Unite the left
If you’re Stephen Harper, sitting up at Harrington Lake and reading the papers, you’re having a good chuckle this morning.
On one page, there’s Liberal Leader Bob Rae, saying a merger of his party and the NDP is a work of “fiction” and something no Liberal wants to talk about. That would be the same Bob Rae who, the day after his party was reduced to a rump in the House of Commons, said it wasn’t such a bad idea at all.
In another paper, there’s former Liberal leader Michael Ignatieff, who — on the grim morning after the Liberal Party’s May 2 rout — poured cold water on the merger idea. And, last week, there’s the selfsame Michael Ignatieff musing on his Facebook page about how the Grits and Dippers now needed to consider coming together.
Senior Lib MP Ralph Goodale? Hates the idea. Senior Lib MP Denis Coderre? Loves it.
Getting confused? You’re not alone. The NDP are confused, too.
New Democrat party president Brian Topp — who is one of the brainiest political backroom boys you’ll ever meet, and is now a contender for Jack Layton’s post — sounds distinctly unenthusiastic about getting together with the dastardly Liberals. This would be the same Topp, mind you, who was at the forefront of the 2009 Grit-Dipper talks that very nearly resulted in a coalition government. He even wrote a book about it.
Likely NDP leadership candidate Pat Martin? Used to be utterly silent on the subject, now he’s all for it.
Quebec NDP MP Thomas Mulcair? A year or so ago, was “categorically” against such an idea.
Now, Ottawa media note, he’s leaving the door open. And so on.
Like I say: Stephen Harper and his gang must be having a good old laugh about what they’re seeing across the aisle.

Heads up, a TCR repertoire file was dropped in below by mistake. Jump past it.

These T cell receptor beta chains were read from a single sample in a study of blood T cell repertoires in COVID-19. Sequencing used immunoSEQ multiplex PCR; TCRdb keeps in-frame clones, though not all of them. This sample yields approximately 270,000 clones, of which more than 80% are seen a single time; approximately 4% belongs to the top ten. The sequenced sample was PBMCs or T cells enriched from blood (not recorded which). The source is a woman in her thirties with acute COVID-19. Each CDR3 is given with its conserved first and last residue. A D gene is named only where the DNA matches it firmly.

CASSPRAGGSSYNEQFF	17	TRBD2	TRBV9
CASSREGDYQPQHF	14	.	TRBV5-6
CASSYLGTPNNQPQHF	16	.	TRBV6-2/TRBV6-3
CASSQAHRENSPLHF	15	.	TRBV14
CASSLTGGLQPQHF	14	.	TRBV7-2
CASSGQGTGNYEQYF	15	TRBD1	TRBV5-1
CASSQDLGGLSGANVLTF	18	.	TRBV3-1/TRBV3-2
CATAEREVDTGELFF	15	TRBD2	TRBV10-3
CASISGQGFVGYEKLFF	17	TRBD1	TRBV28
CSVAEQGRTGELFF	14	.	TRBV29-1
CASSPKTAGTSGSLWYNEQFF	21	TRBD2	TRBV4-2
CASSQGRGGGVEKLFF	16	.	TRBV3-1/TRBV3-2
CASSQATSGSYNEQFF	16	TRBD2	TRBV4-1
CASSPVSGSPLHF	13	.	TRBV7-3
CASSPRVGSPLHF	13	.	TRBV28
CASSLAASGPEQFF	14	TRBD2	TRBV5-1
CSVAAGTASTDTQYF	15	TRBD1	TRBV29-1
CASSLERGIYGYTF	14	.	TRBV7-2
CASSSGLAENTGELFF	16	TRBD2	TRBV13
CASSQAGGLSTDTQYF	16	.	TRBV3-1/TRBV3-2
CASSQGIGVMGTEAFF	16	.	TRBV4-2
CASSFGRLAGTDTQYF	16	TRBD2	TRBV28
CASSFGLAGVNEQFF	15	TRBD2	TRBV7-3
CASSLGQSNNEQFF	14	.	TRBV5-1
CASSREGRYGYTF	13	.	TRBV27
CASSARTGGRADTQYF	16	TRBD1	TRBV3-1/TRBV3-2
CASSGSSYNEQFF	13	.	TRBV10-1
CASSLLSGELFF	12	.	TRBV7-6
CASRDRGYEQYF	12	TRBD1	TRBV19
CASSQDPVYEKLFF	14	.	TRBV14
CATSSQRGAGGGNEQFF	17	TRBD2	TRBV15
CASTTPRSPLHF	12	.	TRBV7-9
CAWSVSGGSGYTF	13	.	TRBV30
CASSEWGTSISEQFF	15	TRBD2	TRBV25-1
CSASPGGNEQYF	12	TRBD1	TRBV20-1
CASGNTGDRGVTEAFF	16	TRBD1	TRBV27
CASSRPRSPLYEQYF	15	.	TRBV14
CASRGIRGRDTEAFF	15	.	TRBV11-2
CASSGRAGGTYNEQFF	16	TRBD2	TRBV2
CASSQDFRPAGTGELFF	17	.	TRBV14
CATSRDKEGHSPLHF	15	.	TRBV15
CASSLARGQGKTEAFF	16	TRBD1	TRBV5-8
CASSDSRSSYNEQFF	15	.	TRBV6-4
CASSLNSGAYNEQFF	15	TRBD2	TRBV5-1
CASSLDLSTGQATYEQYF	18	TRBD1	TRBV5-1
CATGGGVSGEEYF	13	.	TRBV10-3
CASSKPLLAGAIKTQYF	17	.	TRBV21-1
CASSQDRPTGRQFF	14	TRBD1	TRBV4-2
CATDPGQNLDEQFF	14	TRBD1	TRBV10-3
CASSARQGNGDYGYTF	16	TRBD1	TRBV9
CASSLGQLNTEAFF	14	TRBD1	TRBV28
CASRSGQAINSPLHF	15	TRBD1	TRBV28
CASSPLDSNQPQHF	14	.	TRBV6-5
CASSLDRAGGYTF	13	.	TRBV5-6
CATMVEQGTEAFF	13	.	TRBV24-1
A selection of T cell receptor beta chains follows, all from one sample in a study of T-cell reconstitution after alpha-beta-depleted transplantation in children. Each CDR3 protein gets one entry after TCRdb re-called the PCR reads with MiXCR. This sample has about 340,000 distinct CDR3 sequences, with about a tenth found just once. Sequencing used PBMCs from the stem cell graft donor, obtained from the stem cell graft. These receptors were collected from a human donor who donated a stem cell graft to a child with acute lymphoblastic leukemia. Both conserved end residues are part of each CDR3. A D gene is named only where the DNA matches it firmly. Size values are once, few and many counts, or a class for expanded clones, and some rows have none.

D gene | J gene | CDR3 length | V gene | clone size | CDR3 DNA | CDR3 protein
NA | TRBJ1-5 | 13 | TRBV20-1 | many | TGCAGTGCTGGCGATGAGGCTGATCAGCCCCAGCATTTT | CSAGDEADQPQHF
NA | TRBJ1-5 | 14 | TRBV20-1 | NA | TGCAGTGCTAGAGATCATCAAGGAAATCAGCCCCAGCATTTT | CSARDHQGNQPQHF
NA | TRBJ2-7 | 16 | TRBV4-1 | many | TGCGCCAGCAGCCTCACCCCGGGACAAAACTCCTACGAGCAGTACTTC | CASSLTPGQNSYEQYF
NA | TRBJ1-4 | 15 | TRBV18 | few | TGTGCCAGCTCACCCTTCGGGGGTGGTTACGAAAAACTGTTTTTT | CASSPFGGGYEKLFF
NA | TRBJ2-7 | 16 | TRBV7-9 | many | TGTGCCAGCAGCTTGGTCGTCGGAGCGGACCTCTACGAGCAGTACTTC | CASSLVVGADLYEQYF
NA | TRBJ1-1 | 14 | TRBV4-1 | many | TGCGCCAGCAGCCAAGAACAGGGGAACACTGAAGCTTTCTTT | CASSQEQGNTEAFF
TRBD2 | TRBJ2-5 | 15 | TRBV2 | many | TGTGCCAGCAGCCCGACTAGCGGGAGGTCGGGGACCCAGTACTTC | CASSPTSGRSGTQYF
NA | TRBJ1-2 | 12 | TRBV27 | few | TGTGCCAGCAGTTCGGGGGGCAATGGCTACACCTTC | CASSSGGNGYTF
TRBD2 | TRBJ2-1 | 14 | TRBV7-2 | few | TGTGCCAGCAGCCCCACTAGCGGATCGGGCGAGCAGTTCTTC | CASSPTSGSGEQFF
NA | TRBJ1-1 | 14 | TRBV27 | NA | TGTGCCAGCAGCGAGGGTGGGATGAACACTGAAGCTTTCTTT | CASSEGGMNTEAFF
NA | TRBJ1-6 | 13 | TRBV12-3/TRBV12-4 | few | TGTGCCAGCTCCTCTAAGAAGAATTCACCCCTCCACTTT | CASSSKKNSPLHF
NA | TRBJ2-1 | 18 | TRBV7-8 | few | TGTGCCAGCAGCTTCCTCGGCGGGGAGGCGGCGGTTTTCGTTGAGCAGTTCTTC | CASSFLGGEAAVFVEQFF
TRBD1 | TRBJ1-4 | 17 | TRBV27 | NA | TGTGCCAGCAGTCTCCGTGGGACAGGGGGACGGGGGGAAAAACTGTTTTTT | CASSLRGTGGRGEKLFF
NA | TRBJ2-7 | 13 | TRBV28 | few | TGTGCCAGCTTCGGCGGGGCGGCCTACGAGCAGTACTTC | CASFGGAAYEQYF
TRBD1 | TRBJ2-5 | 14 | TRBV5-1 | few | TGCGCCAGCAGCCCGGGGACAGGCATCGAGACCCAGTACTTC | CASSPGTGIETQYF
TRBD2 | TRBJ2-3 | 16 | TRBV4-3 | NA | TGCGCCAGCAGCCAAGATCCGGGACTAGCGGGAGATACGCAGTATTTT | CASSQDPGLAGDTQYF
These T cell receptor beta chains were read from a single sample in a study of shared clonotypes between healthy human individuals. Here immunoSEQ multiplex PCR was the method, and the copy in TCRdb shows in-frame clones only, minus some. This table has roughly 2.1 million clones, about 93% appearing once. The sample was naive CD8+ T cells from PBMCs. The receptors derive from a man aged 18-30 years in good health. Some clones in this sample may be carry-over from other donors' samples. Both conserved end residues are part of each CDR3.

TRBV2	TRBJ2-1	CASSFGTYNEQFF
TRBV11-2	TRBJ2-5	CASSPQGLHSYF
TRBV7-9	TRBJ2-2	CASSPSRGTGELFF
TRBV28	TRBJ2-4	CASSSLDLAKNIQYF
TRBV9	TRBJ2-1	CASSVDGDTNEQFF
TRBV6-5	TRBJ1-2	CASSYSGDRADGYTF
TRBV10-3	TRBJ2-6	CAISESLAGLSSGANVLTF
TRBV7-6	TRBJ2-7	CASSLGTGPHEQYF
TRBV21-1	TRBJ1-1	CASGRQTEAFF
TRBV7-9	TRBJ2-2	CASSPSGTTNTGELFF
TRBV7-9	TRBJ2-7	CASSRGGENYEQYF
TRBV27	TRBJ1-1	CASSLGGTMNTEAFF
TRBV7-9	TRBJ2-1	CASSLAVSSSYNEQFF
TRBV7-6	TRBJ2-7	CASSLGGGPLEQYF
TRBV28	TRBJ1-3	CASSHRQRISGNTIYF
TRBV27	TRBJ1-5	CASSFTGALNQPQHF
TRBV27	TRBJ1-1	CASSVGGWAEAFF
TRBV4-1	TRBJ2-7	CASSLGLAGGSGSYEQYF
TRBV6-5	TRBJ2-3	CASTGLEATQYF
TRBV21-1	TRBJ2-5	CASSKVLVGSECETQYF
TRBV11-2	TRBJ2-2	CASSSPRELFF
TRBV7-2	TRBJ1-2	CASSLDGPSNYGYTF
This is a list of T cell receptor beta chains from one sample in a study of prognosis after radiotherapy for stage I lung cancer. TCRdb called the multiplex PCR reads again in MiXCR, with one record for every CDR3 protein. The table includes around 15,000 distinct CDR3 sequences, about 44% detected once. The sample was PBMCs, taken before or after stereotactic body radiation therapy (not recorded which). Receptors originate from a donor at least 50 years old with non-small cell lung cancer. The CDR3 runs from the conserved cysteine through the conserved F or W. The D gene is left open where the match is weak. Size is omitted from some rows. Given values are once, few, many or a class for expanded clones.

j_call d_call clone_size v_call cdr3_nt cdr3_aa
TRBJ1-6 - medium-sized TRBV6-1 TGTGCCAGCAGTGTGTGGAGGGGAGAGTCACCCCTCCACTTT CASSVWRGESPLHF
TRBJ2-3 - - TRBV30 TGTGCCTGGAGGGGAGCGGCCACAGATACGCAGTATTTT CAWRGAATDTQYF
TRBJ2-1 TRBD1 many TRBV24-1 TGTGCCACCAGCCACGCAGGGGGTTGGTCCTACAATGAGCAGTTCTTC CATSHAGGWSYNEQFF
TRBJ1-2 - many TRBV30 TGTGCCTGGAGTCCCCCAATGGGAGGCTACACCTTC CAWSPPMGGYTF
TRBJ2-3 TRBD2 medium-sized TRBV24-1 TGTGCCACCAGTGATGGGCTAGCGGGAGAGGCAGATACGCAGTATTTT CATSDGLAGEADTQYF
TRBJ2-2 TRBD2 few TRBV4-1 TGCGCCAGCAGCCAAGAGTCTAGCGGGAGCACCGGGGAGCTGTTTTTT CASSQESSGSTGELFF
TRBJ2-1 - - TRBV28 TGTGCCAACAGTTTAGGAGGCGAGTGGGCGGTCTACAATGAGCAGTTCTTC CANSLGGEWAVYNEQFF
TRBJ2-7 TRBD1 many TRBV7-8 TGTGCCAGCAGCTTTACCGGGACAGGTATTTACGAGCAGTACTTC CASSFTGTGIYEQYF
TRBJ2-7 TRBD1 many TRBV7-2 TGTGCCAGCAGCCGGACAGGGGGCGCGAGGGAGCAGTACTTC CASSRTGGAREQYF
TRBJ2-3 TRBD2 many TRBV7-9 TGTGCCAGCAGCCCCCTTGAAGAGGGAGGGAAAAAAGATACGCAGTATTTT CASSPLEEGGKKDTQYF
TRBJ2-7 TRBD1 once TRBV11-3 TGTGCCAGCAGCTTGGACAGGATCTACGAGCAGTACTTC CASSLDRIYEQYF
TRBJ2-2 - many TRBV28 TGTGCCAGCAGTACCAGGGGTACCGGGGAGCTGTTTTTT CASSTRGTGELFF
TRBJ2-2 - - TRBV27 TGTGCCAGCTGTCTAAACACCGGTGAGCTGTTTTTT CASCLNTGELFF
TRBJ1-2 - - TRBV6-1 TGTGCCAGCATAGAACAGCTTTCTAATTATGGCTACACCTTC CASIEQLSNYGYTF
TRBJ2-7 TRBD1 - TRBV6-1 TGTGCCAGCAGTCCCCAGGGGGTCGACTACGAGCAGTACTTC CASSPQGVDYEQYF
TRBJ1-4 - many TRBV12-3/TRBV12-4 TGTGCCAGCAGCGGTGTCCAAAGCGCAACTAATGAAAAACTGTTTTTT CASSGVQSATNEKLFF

Personally, I think progressives need to come together to do some good for the country. Others who have felt likewise include Jean Chretien, Ed Broadbent and Roy Romanow. Oh, and Jack Layton. In 2009, you may recall Layton was perhaps the most enthusiastic proponent of co-operation/coalition/merger of all. It was in all the papers.
To those who are now fulminating against bringing progressives together, I say this, and with the greatest of respect: Messrs. Chretien, Broadbent, Romanow and Layton have forgotten more about politics than you will ever know. In politics, experience — and winning — counts.
Each of those men were winners. And each one knows that, as long as progressives remain divided, Stephen Harper will keep on winning.
The guy who federal Liberals and New Democrats should look to for inspiration, by the way, is Harper himself.
He’s no dummy. Harper watched the divided right get its face rubbed in the dirt by Jean Chretien in 1993, 1997 and 2000.
He knew his fellow conservatives would never win power if they didn’t get their act together.
So, in 2005, he brought together the warring Reformer-Alliance-PC factions, and he won in the election that happened right after. That, more than anything else he has done, is Harper’s single greatest achievement.
It’s also, by the way, why Harper has expended so much of his time demonizing co-operation/coalition/merger on the left.
He knows it is the only thing that can dislodge his grip on power. Brilliantly, he made “coalition” a dirty word — even when polls consistently showed Canadians thought the NDP and the Liberals should get together.
So, with merger in the news again — and with assorted Grit and Dipper luminaries contorting themselves into knots over the subject — will it ever happen?
Not a chance.
Some of the characters who populate the opposition benches in Ottawa can’t see the proverbial forest for the proverbial trees. They think they’re smarter than Messrs. Chretien, Broadbent, Romanow and Layton.
They’re not. They’re losers.
And that’s why, if you listen carefully this morning, you can hear peals of laughter emanating from Stephen Harper’s reading room.